6. Register of Commissioned and Warrant Officers of the United States Navy and Marine Corps. Washington DC: Government Printing Office. 1 July 1919. p. 68. http://archive.org/details/registerofcommis1919wash. 
  7. Register of Commissioned and Warrant Officers of the United States Navy and Marine Corps. Washington DC: Government Printing Office. 1 July 1920. pp. 50–51. http://archive.org/details/registerofcommis1920wash. 
  8. "The Marine Corps Gazette, November 1973, Volume 57, Number 11". The United States Marine Corps. 1937. pp. 50–51. https://books.google.cz/books?id=1GqN4QA7taMC&pg=RA11-PA50&dq=Hayne+D.+Boyden+squadron&hl=cs&sa=X&ved=2ahUKEwjum7Kk6fbtAhUuxosKHdRiCFgQ6AEwAHoECAMQAg#v=onepage&q=Hayne%20D.%20Boyden%20squadron&f=false. 
  9. Register of Commissioned and Warrant Officers of the United States Navy and Marine Corps. Washington DC: Government Printing Office. 1 July 1921. pp. 50–51. http://archive.org/details/registerofcommis1921wash. 
  10. Register of Commissioned and Warrant Officers of the United States Navy and Marine Corps. Washington DC: Government Printing Office. 1 July 1922. pp. 48–49. http://archive.org/details/registerofcommis1922wash. 
  11. Register of Commissioned and Warrant Officers of the United States Navy and Marine Corps. Washington DC: Government Printing Office. 1 July 1923. pp. 50–51. http://archive.org/details/registerofcommis1923wash. 
  12. Register of Commissioned and Warrant Officers of the United States Navy and Marine Corps. Washington DC: Government Printing Office. 1 July 1924. pp. 58–59. http://archive.org/details/registerofcommis1924wash.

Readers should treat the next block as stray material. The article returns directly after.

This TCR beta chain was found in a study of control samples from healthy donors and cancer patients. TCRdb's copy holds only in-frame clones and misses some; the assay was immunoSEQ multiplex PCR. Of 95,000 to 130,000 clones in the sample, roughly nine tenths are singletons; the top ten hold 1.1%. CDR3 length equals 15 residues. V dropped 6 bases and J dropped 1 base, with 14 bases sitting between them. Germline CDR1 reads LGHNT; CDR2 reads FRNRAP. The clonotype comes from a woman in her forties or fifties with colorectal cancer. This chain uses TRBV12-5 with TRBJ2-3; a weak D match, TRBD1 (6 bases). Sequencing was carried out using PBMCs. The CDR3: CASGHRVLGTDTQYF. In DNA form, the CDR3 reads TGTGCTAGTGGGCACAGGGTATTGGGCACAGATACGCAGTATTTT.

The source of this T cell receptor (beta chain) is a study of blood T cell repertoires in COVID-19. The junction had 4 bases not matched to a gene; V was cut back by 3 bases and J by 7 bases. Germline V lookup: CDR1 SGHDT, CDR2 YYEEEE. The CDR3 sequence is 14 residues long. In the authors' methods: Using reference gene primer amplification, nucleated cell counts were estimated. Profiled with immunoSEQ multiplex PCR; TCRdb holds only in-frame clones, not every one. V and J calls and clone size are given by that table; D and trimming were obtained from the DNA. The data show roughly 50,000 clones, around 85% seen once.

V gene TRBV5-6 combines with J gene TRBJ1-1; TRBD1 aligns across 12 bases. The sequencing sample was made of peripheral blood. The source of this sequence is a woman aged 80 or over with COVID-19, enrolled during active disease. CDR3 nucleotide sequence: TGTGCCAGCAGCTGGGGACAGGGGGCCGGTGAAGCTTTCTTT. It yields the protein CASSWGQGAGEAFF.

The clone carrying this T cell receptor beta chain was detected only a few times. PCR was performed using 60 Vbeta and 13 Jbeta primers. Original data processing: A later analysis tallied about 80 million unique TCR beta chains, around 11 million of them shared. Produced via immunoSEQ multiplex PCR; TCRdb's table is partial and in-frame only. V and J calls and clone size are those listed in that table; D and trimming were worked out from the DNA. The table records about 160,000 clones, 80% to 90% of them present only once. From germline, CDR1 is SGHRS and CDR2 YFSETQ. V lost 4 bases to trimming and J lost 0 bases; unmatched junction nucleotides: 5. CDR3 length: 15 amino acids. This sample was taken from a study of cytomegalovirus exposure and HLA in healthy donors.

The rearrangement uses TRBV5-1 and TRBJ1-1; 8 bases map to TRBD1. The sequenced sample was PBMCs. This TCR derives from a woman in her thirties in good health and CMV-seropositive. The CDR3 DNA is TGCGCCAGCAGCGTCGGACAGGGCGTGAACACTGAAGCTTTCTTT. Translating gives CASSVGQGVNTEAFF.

13. Register of Commissioned and Warrant Officers of the United States Navy and Marine Corps. Washington DC: Government Printing Office. 1 July 1925. p. 56. http://archive.org/details/registerofcommis1925wash. 
  14. Register of Commissioned and Warrant Officers of the United States Navy and Marine Corps. Washington DC: Government Printing Office. 1 July 1926. p. 56. http://archive.org/details/registerofcommis1926wash. 
  15. "Airmen Will Map Northwest Forests - Coronado Eagle and Journal, Volume XIV, Number 52, 28 December 1926; page 10; California Digital Newspapers Collection". cdnc.ucr.edu. https://cdnc.ucr.edu/?a=d&d=CJ19261228.2.131&srpos=39&e=-------en--20--21--txt-txIN-Hayne+D.+Boyden-------1. Retrieved 2016-08-27. 
  16. Register of Commissioned and Warrant Officers of the United States Navy and Marine Corps. Washington DC: Government Printing Office. 1 July 1927. p. 52. http://archive.org/details/registerofcommis1927wash. 
  17. "Fortitudine 7, Part 3 - "If Words Were Bulletsand Phrases Were Soldiers", page 14". marines.mil. Marines Websites. https://www.marines.mil/Portals/1/Publications/Fortitudine%20Vol%207%20No%203.pdf. Retrieved September 12, 2017.